We was all as glad as we could be, but Tom was the gladdest of all, because he had a bullet in the calf of his leg.
— Mark Twain
Everyone I know hates the last fifty pages of Huck Finn. Tom Sawyer takes over, orchestrates a ridiculous contraption of a plan to “liberate” Jim, and Huck—who had just emerged as a fully human, moral being—takes a back seat while the novel, as Ernest Hemingway wrote, “devolves into little more than minstrel-show satire and broad comedy.” When the painful scheme finally achieves its unlikely culmination, Tom manages to get himself wounded while climbing a fence.
I sympathize with Mark Twain’s inability to find a better way. How do you provide a storybook ending to a novel that rejects the oversimplifications of storybooks? Part of Twain’s complaint in Huck Finn is about how antiquated, romantic notions of chivalry, honour, and heroism had propelled the South to rebellion and led brave young men to their deaths fighting a mechanized war with medieval gallantry and tactics. But the immoral world that Twain so fully evoked in the rest of the novel doesn’t match with the absurdist farce that completes it. So for me the really daring ending to the novel would be to allow Tom’s fantastical notions of how a “proper escape” is to be orchestrated to culminate with him paying the ultimate price for his foolishness—just as thousands of his peers would do twenty years later.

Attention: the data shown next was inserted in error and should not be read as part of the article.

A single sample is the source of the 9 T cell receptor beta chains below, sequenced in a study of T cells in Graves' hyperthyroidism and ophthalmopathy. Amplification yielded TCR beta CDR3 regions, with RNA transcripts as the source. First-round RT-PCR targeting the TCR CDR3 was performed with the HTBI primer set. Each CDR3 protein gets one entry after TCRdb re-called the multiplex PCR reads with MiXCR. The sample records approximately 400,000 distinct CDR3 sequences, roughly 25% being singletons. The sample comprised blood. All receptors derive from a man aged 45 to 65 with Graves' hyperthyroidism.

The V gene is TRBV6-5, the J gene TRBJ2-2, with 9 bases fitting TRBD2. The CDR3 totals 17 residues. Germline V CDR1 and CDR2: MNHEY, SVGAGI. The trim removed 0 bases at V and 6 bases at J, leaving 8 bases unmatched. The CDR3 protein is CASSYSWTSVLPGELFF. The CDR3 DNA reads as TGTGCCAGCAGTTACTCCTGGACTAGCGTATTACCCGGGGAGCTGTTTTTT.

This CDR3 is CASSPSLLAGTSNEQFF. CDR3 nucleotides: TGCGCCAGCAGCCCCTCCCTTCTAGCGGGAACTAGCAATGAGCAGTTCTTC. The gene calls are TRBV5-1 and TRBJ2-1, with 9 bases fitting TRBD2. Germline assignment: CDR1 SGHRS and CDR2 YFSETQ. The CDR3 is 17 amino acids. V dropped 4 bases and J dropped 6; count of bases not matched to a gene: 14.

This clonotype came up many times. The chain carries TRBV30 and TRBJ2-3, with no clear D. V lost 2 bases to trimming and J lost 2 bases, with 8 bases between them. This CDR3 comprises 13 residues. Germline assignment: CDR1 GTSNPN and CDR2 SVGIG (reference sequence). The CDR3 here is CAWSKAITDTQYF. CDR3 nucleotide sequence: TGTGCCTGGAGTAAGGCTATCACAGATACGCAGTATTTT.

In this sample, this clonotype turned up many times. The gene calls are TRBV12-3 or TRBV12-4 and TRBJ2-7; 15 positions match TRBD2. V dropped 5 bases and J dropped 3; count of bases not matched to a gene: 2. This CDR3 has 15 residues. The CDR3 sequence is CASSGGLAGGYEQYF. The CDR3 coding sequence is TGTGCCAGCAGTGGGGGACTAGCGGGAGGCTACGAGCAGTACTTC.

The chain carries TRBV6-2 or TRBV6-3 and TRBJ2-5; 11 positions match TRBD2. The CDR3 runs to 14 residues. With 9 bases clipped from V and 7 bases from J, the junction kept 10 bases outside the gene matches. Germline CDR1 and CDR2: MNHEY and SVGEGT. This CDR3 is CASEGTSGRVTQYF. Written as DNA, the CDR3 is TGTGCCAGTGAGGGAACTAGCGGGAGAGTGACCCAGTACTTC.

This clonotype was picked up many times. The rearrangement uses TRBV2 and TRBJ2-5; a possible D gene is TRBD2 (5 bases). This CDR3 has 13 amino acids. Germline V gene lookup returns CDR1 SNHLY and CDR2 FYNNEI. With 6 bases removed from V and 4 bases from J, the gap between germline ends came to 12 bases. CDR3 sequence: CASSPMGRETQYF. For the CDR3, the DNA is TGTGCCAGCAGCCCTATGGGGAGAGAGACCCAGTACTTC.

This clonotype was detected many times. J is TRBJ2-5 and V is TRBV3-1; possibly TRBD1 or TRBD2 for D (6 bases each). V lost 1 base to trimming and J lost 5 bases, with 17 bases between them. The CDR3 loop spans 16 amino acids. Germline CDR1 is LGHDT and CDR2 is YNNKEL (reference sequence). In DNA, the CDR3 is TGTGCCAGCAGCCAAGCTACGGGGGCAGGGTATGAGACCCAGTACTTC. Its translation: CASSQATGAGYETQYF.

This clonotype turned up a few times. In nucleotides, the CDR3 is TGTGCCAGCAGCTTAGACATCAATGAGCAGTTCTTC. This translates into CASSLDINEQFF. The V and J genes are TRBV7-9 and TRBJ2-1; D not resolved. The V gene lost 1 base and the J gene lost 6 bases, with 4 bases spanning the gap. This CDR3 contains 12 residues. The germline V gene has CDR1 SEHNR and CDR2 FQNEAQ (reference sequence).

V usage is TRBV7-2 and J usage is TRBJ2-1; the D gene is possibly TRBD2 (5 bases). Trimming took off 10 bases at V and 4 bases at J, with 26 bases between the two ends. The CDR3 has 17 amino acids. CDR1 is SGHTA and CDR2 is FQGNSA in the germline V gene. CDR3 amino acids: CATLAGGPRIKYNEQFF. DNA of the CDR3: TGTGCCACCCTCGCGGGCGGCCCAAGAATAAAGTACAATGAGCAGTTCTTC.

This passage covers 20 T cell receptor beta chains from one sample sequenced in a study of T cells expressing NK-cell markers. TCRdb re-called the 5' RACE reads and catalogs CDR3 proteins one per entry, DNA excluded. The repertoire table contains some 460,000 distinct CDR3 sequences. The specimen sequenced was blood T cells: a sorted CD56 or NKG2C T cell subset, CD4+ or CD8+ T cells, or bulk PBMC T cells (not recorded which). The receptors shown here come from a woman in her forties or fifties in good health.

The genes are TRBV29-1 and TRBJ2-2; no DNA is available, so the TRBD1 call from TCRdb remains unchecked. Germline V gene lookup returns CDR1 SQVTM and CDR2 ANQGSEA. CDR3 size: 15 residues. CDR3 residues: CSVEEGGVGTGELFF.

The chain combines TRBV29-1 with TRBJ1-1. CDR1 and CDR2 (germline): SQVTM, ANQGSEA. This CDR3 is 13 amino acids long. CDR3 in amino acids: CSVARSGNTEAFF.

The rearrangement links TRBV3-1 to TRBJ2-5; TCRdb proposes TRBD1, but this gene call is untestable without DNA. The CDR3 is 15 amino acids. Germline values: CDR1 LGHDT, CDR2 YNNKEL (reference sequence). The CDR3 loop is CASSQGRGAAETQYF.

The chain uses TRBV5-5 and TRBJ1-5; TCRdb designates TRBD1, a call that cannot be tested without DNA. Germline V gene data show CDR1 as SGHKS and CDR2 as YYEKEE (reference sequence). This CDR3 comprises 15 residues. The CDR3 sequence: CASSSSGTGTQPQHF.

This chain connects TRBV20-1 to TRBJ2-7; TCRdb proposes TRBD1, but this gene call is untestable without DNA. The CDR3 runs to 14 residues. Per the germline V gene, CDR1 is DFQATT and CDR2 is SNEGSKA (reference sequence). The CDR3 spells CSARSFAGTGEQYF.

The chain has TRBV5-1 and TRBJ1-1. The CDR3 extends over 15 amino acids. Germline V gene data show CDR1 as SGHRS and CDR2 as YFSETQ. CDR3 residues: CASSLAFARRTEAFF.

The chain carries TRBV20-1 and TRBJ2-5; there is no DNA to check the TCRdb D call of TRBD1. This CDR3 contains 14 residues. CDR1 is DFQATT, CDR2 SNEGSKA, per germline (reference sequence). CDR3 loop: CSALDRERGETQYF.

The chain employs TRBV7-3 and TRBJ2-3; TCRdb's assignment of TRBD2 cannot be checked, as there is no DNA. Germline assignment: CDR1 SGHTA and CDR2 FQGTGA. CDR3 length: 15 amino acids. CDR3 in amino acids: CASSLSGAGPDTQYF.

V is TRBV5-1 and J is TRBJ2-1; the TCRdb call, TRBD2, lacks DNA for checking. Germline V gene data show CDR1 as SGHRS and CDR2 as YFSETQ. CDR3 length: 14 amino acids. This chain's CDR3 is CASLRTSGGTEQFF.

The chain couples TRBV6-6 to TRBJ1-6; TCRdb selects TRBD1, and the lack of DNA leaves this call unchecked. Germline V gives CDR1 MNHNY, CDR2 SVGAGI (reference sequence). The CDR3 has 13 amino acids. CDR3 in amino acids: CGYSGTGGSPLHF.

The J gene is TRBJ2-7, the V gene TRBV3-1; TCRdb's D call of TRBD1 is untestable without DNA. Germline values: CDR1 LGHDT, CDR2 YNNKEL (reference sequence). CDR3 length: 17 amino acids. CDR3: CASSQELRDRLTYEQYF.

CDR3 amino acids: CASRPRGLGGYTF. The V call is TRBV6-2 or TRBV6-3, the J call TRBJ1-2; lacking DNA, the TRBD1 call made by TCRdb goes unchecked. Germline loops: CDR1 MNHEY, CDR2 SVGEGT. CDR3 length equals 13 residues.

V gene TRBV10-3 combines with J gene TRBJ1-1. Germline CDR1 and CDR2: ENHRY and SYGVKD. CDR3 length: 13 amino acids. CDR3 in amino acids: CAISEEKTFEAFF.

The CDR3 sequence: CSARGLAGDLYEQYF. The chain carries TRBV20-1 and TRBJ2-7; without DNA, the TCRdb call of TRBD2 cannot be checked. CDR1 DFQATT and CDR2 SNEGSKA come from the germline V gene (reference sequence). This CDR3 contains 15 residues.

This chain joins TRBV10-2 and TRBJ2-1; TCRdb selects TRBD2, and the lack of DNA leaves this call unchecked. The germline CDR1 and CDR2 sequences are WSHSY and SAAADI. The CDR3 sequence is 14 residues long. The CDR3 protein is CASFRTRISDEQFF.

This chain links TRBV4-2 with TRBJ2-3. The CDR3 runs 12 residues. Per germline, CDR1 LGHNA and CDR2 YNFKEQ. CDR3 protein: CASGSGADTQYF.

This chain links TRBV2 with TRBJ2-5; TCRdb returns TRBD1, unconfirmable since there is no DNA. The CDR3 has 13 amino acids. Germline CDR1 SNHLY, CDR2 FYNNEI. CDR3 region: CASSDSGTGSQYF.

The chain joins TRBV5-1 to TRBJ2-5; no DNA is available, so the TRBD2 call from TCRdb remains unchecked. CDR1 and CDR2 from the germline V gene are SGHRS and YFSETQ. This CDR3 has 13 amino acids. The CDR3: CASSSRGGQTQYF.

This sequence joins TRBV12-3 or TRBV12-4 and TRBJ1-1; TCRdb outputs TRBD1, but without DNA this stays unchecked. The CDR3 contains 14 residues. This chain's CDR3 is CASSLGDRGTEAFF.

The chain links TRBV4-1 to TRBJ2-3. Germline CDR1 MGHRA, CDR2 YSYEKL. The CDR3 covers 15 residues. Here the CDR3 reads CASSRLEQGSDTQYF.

The sad corollary to this ending would have to be the return of Jim to slavery. In the novel, Jim emerges from hiding in order to save Tom, and the locals debate hanging him for trying to escape before deciding it wouldn’t be “right” to do harm to someone else’s slave. Finally, Tom reveals that Jim’s owner, Miss Watson, has died, but that before she did, she so regretted considering selling Jim “down the river” that she freed him instead. Her change of heart is no more realistic than Tom’s notions of “principle.” The more likely, though frustrating, ending is that, after all his efforts and adventures, his kindness, his mentoring, and despite the fact that Huck has finally recognized him as “white inside,” Jim would indeed be sold, and that he would disappear completely—from Huck’s life, from the novel, from history—into the oblivion of slavery.
These two results would leave Huck himself with real reasons to want to give up on the world whose hypocrisy he now more fully understands. In Twain’s ending, Huck wants to “light out for the Territory” because Aunt Sally wants to “adopt me and sivilize me and I can’t stand it.” But if the novel ends with Huck still having Tom around to concoct harmless adventures with, and Jim to provide a moral centre and familial protection, why would he really want to run away? With neither, Huck’s desire to leave it all behind and start anew is not only understandable, it’s the only honourable way to respond. My ending is more appropriate to the anti-ideological modernism of the twentieth century, one that Twain’s readers would undoubtedly have rejected, but I like to believe that Twain deliberately left the scaffolding of it standing among the pinwheels and popguns that close the version we hold in our hands.
Adam Sol has published four collections of poetry, including Complicity (McClelland & Stewart, 2014) and Jeremiah, Ohio (Anansi, 2008). He has also published fiction, scholarly essays, and reviews for a variety of publications. Most recently he started a blog called How a Poem Moves.